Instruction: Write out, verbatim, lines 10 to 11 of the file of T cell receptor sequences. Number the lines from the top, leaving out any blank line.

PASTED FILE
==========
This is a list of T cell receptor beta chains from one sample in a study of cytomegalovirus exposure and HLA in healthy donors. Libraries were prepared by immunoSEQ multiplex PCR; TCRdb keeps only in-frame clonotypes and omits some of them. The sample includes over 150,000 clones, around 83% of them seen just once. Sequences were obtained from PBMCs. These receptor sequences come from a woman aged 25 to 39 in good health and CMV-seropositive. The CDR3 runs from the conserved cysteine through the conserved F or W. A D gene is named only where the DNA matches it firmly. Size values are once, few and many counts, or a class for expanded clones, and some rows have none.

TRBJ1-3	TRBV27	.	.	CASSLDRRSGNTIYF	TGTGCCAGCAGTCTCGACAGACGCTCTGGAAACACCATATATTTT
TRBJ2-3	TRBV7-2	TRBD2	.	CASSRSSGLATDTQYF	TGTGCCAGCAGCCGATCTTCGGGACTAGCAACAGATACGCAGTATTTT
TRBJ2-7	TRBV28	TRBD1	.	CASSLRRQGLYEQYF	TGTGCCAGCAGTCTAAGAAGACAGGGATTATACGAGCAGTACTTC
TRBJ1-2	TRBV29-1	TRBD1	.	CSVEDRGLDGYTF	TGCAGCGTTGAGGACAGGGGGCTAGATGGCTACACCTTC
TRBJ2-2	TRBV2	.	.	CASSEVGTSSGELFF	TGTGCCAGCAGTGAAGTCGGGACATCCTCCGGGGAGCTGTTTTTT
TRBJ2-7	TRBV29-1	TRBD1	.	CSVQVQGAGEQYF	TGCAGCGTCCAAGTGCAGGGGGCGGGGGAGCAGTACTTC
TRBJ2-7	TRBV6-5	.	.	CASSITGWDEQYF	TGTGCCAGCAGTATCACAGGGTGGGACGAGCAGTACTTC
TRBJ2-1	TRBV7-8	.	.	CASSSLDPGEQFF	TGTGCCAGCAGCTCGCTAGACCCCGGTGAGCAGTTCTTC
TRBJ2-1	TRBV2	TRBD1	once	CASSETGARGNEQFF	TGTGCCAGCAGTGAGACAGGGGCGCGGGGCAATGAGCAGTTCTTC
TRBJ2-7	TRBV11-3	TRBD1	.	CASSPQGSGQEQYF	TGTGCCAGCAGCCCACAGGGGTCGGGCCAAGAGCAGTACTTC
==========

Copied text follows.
TRBJ2-1	TRBV2	TRBD1	once	CASSETGARGNEQFF	TGTGCCAGCAGTGAGACAGGGGCGCGGGGCAATGAGCAGTTCTTC
TRBJ2-7	TRBV11-3	TRBD1	.	CASSPQGSGQEQYF	TGTGCCAGCAGCCCACAGGGGTCGGGCCAAGAGCAGTACTTC